AMK Sportsman

Just how important is camo to spot-n-stalk western rifle hunting?

ElkFever2

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Mar 4, 2019
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Iowa
Just as important as it is for bow hunting or hunting in the East 😉

Try hunting without and see if the animals can tell a difference. In my experience it’s helped me be more mindful of having something behind me to break up my profile, which helps a lot.
 

Chingon

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Apr 3, 2021
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I agree with everyone else that it doesn’t matter during gun season. But, for what it’s worth, ungulates have dichromatic vision and see blaze orange as more of a grey. They do however see the color blue incredibly well, so steer clear of any old NWU-1 you find at the military surplus store.
That's actually really helpful - I've always thought they see blaze orange as white, but never knew they could pick out blue.
 

Rzrbck918

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Aug 13, 2016
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Bixby Oklahoma
I don't think camo is important except that I probably feel more confident wearing it. At this point for me, the technical aspects of the clothing are tremendously important more so than any pattern. That said, non camo technical clothing comes it at roughly the same price point so I opt to wear camo.
 

Beignet

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Feb 27, 2021
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That's actually really helpful - I've always thought they see blaze orange as white, but never knew they could pick out blue.
Be it white or grey, they’re still seeing a big blob of a single color. I could see some of the broken up blaze orange perhaps being useful if a hunter doesn’t anticipate being in good cover during a stalk. I still wear whatever cheapo solid blaze vest I pick up first though.

Re: Blue - they apparently see it really well! The below is from a 2018 posting on RMEF’s website called What You See Isn’t What That Elk Sees…
“…ungulates can see the blue end of the spectrum 1,000x times brighter than a human can, which is why they pick up Ultraviolet light (UV) so easily and why some hunters take great care not to wash their camouflage apparel in detergents that contain UV brighteners.”
 
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hank4elk

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Jan 8, 2015
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SW NM
I was once told to do what gives you an edge,even for a moment. That is all you need sometimes.
For me that is what is most comfortable for the conditions,does not look human, does not make noise,and does not smell....like a human. Do not look out of place.
I went from jeans & plaid what I had for conditions and added military surplus stuff,hand me downs,to full camo ,eradicate every hint of scent to what I have now. A mix,but mostly stuff made for what I am doing.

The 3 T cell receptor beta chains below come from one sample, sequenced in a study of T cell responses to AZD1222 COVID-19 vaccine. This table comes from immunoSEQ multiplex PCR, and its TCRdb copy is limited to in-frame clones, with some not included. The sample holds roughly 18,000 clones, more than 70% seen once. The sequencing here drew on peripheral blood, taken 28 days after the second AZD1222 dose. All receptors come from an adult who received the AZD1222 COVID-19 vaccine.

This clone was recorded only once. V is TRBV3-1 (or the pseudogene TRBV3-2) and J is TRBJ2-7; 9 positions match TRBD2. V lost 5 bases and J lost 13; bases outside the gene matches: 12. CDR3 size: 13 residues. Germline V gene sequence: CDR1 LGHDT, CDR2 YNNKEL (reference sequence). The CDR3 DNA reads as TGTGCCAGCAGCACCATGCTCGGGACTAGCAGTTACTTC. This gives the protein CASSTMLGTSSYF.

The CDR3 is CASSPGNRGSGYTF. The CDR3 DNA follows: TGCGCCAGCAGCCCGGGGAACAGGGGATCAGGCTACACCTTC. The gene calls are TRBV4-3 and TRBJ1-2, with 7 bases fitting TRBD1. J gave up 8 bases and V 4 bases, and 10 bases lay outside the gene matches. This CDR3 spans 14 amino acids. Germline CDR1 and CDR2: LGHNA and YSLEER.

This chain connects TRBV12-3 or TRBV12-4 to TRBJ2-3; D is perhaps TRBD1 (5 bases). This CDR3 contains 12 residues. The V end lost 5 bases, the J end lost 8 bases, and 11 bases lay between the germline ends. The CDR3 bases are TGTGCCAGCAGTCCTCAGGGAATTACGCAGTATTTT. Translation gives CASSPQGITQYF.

Until recently most hiking / backpacking clothing was in clown colors after just being earth tones. Now a few have figured out the cross over effect of comfortable wear for both hiker types & hunter outdoorsey types.

Cotton is for something else in my book now. I never wear blue or bright flashy colors either. One converstion with Dr. V. Geist did that.

The noise factor comes in for me here. Swishy leg noise. Material noise. And not looking human.Which a solid block of color,on a human,does look like. Same with Sitka on a dry grass field,at times.

Just an old farts observations.
 

markuswallus

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Apr 20, 2020
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I don't think camo is important for rifle hunting in most cases, but if you ever aspire to get into archery hunting it sure makes sense to buy your outer layers in camo, so you don't have to re-buy once you make the switch. That was my line of thinking anyway.
 

Redside

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Jul 13, 2016
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210
Not sure how much of a difference it makes, but I can't say that its hurt me, need all the help I can get :)

I do like the camo companies are coming out with more solids. Price being equal on a piece of clothing, I'd rather purchase from one of the main hunting brands that support hunting versus an outdoors company that may not.
 

3855WIN

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Jul 17, 2014
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2,059
Location
Mississippi
In a given year, I will hunt turkeys, ducks, archery whitetails, rifle whitetails, and a Western hunt of some type. Camo helps with the birds, so why not wear it for other hunts since I already have it?
 

Sytes

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Sep 25, 2009
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Montana
I believe camo has its value as it breaks up the solid single shade viewed by wildlife against the background. I also believe the body's defined shape is a significant factor. Of course #1 is wind / scent in spot / stalk though to say camo doesn't have it's place - I disagree.

If it's all bear grass green hillside yet a person's wearing camo... well, then the varied shades that differ from the hillside play a factor.
 

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